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2:43 min| 169,657 views
You can use natural approaches, medical options, or a combination to manage pain during labor and delivery.
Prepare for labor and delivery with our online birth class. See all 51 videos in this series.
Linda Murray: Your own body has the power to make the labor experience less painful. How? Partly through the influence of hormones like endorphins and adrenaline. Endorphins are known as feel-good hormones; they help reduce your perception of pain by acting in your brain in a way that's similar to drugs like morphine and codeine. High levels of endorphins can see you through a drug-free birth, while low levels can make your labor more painful.
You can boost the level of endorphins in your body by doing your best to stay calm and confident. Small things can help, like avoiding unnecessary interruptions or unwelcome visitors, having a support person to cheer you on and listening to music you like. It's safe to say you won't feel good in the midst of labor, but the effects of endorphins can still help you out.
Adrenaline is a stress hormone that your body pumps out when it feels threatened. It revs up your body to respond with fight or flight—this is helpful if you're being chased by a bear but not when you're having a baby. The fight-or-flight response can slow down your labor, stress your baby, and worsen your pain. You can keep levels of adrenaline low by staying as calm as possible and by planning ahead to keep fear and panic at bay. One helpful way to do this is what you're doing right now, learning about birth. The more you understand what's happening, the less of a mystery it will be, which reduces fear and tension. Another thing that helps is having a caring support person close enough to touch you, which has been shown to lower the production of stress hormones.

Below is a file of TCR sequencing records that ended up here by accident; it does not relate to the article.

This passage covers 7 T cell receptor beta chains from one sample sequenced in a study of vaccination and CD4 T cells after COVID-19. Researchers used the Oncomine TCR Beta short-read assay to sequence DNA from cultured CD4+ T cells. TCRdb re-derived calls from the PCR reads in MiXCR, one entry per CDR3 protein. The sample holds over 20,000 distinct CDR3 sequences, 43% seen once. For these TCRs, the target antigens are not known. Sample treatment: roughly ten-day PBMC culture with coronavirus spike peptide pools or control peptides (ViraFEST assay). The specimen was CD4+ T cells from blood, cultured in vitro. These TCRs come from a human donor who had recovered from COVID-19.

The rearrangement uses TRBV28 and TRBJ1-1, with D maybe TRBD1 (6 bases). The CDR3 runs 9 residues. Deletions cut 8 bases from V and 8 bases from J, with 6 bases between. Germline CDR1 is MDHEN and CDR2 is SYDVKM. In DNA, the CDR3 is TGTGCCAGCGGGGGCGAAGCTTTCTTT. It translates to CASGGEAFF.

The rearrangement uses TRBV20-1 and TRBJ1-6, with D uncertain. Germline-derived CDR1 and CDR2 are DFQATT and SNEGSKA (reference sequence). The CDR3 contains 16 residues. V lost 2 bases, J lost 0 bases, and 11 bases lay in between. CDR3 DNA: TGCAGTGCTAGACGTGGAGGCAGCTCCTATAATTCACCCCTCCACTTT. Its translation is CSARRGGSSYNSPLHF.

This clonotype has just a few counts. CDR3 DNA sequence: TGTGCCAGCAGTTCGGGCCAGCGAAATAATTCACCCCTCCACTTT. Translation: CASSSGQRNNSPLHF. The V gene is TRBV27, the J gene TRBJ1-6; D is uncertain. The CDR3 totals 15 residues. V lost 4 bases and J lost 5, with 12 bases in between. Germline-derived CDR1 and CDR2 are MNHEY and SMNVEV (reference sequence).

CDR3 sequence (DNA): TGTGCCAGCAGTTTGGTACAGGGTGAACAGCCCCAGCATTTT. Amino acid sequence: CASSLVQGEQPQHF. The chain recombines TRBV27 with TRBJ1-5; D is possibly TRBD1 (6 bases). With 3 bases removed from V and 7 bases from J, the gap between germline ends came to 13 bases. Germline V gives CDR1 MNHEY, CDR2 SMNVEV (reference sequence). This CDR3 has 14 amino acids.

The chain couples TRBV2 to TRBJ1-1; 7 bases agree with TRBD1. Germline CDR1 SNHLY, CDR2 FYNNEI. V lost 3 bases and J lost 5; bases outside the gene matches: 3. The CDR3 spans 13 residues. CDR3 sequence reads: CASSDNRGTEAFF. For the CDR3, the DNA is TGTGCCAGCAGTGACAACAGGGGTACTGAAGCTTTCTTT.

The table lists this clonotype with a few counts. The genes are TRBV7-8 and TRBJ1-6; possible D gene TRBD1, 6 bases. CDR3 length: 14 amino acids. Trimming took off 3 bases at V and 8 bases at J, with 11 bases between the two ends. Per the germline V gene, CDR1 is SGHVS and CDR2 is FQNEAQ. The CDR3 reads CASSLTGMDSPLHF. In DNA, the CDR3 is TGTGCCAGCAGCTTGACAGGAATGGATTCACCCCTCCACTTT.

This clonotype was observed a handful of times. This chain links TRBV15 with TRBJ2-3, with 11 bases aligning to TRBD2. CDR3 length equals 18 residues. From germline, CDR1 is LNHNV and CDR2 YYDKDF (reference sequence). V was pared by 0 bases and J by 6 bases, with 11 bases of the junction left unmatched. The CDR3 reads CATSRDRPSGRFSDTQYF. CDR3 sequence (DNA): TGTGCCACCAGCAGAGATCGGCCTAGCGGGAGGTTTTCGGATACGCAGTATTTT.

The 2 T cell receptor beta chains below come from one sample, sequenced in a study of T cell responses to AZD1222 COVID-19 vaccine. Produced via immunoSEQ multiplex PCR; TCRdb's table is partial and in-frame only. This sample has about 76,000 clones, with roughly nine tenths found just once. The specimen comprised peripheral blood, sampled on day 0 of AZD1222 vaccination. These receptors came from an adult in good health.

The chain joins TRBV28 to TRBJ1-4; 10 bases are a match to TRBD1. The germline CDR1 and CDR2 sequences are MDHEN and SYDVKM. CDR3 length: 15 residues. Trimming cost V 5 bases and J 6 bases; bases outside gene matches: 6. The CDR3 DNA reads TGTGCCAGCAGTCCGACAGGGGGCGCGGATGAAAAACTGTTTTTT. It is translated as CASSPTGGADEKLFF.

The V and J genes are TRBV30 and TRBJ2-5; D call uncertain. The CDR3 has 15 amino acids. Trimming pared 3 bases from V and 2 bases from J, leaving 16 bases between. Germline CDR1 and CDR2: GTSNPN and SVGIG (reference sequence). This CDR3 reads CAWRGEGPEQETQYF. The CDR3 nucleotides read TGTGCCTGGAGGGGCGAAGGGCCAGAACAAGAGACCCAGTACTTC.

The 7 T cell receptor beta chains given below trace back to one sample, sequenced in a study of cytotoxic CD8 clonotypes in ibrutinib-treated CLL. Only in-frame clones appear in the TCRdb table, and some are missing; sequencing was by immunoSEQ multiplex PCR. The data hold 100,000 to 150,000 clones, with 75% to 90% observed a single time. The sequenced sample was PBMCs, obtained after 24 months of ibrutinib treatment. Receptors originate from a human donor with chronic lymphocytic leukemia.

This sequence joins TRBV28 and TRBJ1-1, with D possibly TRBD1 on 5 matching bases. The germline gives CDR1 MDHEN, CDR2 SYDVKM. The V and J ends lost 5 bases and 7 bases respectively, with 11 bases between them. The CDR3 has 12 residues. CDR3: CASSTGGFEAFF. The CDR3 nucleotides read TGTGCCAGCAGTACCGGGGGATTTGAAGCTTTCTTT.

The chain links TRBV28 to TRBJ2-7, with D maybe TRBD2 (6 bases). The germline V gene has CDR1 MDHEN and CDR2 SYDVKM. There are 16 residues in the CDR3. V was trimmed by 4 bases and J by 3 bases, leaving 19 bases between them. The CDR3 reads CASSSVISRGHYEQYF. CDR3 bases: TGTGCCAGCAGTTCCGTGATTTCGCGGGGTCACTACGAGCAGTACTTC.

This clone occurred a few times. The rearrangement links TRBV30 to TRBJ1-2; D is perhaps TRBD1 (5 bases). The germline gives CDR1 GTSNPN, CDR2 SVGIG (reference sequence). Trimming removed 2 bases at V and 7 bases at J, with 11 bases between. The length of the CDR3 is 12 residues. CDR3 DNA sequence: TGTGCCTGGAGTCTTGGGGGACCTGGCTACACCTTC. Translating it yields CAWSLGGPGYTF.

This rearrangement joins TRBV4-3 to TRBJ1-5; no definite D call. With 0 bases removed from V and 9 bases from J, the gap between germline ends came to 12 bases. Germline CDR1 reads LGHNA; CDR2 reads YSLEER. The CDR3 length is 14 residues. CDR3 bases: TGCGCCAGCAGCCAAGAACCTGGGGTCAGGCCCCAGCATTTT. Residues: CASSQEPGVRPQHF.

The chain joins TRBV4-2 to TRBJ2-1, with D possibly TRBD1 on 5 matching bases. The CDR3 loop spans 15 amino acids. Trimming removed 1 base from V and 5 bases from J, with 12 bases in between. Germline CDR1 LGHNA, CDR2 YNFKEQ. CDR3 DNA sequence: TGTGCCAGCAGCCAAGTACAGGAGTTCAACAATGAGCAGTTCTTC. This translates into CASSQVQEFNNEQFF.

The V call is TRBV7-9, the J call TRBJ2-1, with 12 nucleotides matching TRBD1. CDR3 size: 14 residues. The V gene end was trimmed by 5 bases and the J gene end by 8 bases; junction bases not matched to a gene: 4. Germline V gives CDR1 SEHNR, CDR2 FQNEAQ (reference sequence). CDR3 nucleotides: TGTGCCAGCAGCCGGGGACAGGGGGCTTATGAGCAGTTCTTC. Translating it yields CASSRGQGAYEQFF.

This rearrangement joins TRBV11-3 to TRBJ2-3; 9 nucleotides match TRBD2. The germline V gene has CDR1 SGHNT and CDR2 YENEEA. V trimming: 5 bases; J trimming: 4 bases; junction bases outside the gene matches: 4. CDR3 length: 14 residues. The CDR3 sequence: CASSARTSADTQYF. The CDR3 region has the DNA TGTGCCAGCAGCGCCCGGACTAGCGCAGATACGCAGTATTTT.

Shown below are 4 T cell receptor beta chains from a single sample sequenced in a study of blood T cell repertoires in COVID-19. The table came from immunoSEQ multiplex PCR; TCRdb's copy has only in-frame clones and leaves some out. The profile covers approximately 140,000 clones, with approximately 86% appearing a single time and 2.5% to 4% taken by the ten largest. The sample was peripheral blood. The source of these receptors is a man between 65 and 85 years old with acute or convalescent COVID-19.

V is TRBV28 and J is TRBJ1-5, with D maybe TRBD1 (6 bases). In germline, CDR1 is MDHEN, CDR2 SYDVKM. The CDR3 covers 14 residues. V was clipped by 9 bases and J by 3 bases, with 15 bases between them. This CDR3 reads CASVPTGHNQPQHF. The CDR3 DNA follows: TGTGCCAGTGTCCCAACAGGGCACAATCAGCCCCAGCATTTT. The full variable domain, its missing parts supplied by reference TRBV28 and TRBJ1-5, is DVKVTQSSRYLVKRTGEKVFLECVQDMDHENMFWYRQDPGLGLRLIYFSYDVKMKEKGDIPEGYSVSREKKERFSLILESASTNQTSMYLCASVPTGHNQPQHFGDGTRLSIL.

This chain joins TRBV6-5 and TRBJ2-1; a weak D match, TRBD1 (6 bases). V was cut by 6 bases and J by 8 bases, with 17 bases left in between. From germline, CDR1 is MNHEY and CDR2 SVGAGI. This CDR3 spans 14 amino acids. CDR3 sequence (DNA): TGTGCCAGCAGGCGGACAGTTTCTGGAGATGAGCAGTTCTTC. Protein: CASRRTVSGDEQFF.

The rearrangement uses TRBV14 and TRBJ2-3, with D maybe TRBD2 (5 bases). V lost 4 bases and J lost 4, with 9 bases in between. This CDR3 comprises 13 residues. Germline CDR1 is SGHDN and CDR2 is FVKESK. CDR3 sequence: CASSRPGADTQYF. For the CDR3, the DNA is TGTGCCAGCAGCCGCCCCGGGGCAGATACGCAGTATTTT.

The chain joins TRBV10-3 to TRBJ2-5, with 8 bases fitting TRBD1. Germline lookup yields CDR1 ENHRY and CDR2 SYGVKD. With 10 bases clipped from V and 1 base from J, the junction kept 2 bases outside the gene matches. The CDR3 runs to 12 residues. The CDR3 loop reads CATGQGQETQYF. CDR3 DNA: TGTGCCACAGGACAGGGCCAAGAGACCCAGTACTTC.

As you're dealing with the pain of contractions, it helps to remember that while they hurt, they aren't constant, they roll in like waves, with breaks in between, and you can take them one at a time. You'll feel each contraction build up and peak and then ease and fade away. The most intense contractions last 60 to 90 seconds from start to finish. You can relax for a few minutes between each one. Use that time to rest and calm yourself and gear up for the next one.
Little things can go a long way toward creating an environment that helps you through labor. Think ahead of time about what details you'd like to set the stage. Maybe you want your support person to speak in a calm and steady voice, the nurses to discourage people from coming in and out of the room, low light when it feels right, some essential oil in a scent you love and some favorite mellow music to zone out to or upbeat music to help you power through. Setting up an environment suited to your taste can help you feel more in control and positive throughout labor.